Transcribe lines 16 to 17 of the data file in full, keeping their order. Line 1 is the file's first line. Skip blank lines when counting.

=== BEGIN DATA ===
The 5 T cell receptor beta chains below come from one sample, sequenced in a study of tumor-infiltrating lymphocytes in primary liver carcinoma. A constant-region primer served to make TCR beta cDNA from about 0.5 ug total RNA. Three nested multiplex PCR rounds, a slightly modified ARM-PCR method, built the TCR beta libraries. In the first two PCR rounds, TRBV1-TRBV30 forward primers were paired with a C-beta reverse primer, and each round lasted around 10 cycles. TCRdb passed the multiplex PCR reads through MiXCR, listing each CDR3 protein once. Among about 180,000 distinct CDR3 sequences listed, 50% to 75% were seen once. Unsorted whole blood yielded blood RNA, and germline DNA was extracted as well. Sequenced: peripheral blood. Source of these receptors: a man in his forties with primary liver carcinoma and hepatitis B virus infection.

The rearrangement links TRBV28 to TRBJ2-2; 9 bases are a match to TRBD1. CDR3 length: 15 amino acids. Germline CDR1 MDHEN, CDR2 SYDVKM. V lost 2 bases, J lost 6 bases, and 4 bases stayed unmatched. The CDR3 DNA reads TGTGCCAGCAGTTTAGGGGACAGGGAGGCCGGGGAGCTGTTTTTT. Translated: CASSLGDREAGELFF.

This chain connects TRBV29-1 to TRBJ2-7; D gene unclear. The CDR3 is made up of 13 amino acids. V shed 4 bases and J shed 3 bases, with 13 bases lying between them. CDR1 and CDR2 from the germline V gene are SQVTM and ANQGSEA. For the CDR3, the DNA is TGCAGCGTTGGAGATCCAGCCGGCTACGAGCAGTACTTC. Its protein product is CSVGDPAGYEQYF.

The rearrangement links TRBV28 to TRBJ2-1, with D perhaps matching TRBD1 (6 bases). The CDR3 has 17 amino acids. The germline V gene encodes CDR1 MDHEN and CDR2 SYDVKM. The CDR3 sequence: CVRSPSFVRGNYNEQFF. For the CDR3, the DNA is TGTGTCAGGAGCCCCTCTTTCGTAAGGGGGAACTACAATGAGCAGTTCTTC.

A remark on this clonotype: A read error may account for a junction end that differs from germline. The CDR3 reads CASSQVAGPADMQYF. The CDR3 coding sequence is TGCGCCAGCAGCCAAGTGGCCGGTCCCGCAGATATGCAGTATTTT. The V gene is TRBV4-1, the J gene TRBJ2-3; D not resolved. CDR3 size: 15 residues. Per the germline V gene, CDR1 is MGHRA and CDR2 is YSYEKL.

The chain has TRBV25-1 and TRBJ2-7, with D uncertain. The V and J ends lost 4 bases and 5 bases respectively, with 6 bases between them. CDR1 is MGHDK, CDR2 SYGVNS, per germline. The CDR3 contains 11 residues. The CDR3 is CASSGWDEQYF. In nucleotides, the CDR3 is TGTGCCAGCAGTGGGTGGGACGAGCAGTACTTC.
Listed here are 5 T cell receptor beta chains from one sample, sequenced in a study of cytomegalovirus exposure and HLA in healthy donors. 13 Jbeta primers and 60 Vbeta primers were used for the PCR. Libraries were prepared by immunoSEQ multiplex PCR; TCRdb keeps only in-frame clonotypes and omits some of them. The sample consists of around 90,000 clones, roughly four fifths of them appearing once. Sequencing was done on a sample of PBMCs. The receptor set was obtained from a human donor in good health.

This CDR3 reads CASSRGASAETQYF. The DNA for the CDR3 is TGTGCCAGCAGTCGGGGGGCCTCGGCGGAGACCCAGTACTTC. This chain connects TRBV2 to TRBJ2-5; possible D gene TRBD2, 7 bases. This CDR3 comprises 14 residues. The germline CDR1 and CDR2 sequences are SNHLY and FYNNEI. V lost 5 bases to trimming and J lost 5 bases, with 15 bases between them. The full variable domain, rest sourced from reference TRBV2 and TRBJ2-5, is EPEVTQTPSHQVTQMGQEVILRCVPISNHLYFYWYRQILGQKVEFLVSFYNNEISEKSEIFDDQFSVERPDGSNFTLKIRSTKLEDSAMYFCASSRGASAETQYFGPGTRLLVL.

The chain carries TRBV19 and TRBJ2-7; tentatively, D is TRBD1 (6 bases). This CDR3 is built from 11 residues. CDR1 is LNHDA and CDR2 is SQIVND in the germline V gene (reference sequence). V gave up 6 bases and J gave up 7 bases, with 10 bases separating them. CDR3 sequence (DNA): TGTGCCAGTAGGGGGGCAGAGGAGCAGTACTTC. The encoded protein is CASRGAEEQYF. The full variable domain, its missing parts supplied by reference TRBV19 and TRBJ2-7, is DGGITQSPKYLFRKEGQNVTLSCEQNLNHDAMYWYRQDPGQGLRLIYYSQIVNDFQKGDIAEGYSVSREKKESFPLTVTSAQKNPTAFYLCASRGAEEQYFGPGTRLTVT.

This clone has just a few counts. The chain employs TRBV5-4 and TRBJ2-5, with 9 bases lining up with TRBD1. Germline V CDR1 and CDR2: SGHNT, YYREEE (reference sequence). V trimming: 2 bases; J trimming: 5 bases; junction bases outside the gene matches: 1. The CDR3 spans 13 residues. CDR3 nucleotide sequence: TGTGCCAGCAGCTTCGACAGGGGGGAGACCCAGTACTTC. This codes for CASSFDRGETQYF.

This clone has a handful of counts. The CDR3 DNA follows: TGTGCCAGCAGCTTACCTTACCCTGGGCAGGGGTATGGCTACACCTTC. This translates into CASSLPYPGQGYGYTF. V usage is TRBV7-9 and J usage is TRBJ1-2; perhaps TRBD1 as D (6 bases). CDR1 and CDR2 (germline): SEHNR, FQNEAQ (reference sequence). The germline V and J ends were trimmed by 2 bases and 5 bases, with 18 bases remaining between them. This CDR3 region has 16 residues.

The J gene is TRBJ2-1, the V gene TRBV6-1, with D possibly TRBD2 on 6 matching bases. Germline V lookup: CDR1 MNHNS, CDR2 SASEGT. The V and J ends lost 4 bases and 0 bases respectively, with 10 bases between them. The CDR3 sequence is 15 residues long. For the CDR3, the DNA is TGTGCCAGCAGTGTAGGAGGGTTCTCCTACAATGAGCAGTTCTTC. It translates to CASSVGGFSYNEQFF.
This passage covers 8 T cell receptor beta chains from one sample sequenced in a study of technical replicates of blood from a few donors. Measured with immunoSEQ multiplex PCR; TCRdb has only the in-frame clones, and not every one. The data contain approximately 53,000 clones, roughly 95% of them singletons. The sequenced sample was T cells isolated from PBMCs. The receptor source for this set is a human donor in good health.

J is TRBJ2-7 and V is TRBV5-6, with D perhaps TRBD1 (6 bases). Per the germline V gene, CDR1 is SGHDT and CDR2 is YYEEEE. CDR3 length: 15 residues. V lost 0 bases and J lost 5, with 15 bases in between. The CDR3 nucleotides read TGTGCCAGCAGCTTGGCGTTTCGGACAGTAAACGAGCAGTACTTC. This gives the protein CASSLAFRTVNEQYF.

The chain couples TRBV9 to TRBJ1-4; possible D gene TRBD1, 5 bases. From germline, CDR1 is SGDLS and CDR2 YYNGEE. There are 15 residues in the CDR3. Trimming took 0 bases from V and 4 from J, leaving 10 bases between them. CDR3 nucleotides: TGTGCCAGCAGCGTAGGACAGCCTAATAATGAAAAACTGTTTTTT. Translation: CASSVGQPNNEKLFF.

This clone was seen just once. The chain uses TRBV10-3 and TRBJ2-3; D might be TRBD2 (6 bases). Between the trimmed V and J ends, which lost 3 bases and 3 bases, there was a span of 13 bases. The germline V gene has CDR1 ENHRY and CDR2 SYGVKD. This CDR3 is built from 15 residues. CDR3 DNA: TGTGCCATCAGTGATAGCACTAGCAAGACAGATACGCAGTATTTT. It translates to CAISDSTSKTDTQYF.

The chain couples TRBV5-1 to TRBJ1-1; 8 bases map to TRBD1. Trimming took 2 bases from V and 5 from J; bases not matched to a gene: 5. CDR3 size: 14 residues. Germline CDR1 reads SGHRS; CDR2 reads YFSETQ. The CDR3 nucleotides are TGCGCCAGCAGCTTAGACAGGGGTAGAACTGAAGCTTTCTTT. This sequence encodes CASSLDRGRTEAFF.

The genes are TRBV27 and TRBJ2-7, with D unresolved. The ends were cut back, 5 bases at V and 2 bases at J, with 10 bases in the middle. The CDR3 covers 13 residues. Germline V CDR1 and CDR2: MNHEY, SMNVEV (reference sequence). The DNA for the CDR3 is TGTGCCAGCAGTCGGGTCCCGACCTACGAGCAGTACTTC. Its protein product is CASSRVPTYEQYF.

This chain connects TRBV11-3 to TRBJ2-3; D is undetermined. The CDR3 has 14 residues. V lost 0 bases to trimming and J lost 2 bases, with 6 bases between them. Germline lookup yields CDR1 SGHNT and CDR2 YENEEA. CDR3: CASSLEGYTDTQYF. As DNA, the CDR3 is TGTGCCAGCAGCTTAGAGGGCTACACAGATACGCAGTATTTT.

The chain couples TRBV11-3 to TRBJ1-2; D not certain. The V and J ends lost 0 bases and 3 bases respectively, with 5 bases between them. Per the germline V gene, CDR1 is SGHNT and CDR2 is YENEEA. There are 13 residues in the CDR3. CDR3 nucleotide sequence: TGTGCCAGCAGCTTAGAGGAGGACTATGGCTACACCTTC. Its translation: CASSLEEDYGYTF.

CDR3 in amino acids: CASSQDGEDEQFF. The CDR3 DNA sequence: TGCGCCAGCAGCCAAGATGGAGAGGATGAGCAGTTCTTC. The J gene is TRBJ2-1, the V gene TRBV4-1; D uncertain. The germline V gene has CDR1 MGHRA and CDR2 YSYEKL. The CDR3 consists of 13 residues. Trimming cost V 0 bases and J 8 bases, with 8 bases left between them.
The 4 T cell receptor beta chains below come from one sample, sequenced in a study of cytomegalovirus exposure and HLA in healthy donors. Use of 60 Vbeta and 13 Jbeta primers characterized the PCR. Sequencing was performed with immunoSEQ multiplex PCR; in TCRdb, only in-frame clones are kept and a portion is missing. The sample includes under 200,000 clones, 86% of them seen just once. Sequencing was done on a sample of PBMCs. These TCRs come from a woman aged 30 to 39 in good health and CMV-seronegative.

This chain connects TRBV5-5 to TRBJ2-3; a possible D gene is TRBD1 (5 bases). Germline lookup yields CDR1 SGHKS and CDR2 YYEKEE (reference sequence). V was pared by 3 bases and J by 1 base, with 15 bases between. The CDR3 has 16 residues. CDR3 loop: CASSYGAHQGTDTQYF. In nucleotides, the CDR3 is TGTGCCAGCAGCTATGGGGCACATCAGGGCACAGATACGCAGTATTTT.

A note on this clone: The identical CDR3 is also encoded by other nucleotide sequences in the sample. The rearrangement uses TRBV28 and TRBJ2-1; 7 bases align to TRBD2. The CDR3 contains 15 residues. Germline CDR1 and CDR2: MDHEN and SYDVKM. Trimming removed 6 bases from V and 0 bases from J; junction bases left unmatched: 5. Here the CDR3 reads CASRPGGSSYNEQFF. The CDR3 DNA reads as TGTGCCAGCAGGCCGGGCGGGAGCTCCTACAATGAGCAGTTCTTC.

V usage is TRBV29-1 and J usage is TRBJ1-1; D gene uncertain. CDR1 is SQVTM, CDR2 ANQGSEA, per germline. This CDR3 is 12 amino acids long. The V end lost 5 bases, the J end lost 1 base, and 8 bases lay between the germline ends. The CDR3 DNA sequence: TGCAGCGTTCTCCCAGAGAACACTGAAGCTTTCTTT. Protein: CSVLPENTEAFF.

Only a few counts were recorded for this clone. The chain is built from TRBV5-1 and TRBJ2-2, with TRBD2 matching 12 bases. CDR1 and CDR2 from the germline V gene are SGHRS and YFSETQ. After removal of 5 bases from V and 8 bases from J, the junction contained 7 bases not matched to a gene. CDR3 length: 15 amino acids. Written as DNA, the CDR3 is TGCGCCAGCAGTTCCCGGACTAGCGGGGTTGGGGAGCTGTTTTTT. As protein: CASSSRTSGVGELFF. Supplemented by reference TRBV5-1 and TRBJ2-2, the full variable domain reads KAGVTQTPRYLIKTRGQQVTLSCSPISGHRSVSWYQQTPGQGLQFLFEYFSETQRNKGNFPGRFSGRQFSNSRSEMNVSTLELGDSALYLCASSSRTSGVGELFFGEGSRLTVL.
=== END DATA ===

This clone was seen just once. The chain uses TRBV10-3 and TRBJ2-3; D might be TRBD2 (6 bases). Between the trimmed V and J ends, which lost 3 bases and 3 bases, there was a span of 13 bases. The germline V gene has CDR1 ENHRY and CDR2 SYGVKD. This CDR3 is built from 15 residues. CDR3 DNA: TGTGCCATCAGTGATAGCACTAGCAAGACAGATACGCAGTATTTT. It translates to CAISDSTSKTDTQYF.

The chain couples TRBV5-1 to TRBJ1-1; 8 bases map to TRBD1. Trimming took 2 bases from V and 5 from J; bases not matched to a gene: 5. CDR3 size: 14 residues. Germline CDR1 reads SGHRS; CDR2 reads YFSETQ. The CDR3 nucleotides are TGCGCCAGCAGCTTAGACAGGGGTAGAACTGAAGCTTTCTTT. This sequence encodes CASSLDRGRTEAFF.